Ali S. Asani
Ali Sultaan Asani (Sindhi: علي سلطان آساڻي; born 1954 in Nairobi, Kenya) is a Kenyan-American academic. He is Murray A. Albertson Professor of Middle Eastern Studies and Professor of Indo-Muslim and Islamic Religion and Cultures at Harvard University. He has served as Director of Prince Alwaleed bin Talal Islamic Studies Program at Harvard University as well as the Chair of the Department of Near Eastern Languages and Civilizations.
After completing his high-school education in Kenya, he attended Harvard College, graduating in 1977 summa cum laude in the Comparative Study of Religion. He continued his graduate work at Harvard in the Department of Near Eastern Languages and Civilizations (NELC) specializing in Indo-Muslim Culture, and received his Ph.D. in 1984.He was then appointed assistant professor of Indo-Muslim Culture in the Department of Near Eastern Languages and Civilizations and the Department of Sanskrit and Indian Studies, teaching Urdu-Hindi, Sindhi, Gujarati, and Swahili as well as courses on various aspects of the Islamic tradition. He has since been given tenure and appointed Murray A. Albertson Professor of Middle Eastern Studies and Professor of Indo-Muslim and Islamic Religion and Cultures in the Committee on the Study of Religion and the Department of Near Eastern Languages and Civilizations. He directs NELC's doctoral program in Indo-Muslim Culture.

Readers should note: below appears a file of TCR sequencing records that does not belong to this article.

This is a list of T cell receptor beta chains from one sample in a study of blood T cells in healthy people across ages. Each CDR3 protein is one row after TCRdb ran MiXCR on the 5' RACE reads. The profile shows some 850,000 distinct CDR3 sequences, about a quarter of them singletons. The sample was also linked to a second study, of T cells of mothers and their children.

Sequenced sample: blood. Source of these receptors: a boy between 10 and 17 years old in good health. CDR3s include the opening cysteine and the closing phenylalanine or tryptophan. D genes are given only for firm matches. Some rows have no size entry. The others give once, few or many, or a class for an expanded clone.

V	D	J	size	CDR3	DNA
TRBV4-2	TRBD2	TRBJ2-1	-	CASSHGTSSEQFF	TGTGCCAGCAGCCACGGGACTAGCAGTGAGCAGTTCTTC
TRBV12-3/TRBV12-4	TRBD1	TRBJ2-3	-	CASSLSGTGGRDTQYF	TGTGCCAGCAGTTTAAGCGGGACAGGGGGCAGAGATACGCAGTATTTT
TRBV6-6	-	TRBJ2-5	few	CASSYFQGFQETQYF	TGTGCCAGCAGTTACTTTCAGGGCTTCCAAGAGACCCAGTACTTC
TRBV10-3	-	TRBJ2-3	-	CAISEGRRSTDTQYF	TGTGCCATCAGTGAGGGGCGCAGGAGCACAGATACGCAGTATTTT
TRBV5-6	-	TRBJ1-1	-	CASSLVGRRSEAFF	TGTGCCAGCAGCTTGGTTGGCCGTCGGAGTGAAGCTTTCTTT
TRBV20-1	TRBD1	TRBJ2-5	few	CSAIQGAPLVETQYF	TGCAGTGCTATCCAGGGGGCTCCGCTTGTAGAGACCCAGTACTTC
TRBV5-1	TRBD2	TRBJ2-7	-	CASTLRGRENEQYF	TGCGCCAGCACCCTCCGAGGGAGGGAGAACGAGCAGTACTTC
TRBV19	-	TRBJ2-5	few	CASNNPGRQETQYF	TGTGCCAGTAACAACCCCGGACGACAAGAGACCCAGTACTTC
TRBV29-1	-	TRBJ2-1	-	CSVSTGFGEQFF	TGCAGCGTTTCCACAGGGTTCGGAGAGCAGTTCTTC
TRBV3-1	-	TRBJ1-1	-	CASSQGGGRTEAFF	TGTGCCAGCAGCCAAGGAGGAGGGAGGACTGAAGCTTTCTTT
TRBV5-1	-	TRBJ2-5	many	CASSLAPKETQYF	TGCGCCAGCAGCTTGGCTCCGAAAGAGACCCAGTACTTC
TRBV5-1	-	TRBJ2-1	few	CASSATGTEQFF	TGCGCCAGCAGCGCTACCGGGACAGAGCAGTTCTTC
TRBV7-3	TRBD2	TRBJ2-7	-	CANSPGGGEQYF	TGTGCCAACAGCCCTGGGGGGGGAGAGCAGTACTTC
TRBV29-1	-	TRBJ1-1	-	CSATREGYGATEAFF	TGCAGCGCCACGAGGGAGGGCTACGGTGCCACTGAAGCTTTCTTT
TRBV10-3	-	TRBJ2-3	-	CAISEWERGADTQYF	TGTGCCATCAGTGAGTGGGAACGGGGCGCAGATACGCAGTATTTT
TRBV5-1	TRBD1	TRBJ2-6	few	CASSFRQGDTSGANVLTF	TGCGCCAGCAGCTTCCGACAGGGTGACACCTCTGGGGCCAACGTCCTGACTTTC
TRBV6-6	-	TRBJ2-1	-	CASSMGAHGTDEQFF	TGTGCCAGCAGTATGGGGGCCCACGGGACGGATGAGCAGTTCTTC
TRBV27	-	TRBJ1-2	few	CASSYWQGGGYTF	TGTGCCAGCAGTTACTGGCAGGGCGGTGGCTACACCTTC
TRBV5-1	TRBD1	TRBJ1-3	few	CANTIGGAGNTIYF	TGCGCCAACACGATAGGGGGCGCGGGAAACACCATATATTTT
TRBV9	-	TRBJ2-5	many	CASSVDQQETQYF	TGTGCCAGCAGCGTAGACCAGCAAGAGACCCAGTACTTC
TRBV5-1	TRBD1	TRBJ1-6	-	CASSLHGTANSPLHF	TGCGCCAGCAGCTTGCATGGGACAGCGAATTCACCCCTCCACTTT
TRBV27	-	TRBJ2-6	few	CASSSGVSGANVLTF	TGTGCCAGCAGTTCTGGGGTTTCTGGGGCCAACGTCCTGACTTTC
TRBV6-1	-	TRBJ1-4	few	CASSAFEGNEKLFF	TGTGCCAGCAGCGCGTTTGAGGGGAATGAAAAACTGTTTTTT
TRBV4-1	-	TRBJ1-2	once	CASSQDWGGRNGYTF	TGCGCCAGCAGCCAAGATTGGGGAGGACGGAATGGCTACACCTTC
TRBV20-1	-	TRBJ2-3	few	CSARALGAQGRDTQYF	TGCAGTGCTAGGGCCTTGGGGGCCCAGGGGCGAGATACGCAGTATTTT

A scholar of Islam in South Asia, Asani's research focuses on Shii and Sufi devotional traditions in the region. In addition, he is interested in popular and folk forms of Muslim devotional life, and Muslim communities in the West. He is the recipient of several awards including the Harvard Foundation Medal for his contributions to improving intercultural and inter-racial relations, the Petra C. Shattuck Prize for teaching, the Harvard Phi Beta Kappa Award for Excellence in Teaching, and the 2020 Harvard Foundation Faculty of the Year Award for his efforts at making Harvard College a more inclusive institution.
- "Interview with Ali S. Asani, 2011". Sindhi Studies Group. 12 September 2011. Archived from the original on 20 June 2019. Retrieved 12 May 2014.
While growing up in Kenya, I was always aware of my family’s ancestral roots in Sindh. My father, in particular, educated me about many aspects of Sindhi culture. I also learnt from him the important cultural and social roles that my grandfather and great-grandfather had played in the history of the Khojah community of Sindh.
- "Harvard ponders its symbols and spaces". The Harvard Gazette. 19 February 2019. Retrieved 3 February 2021.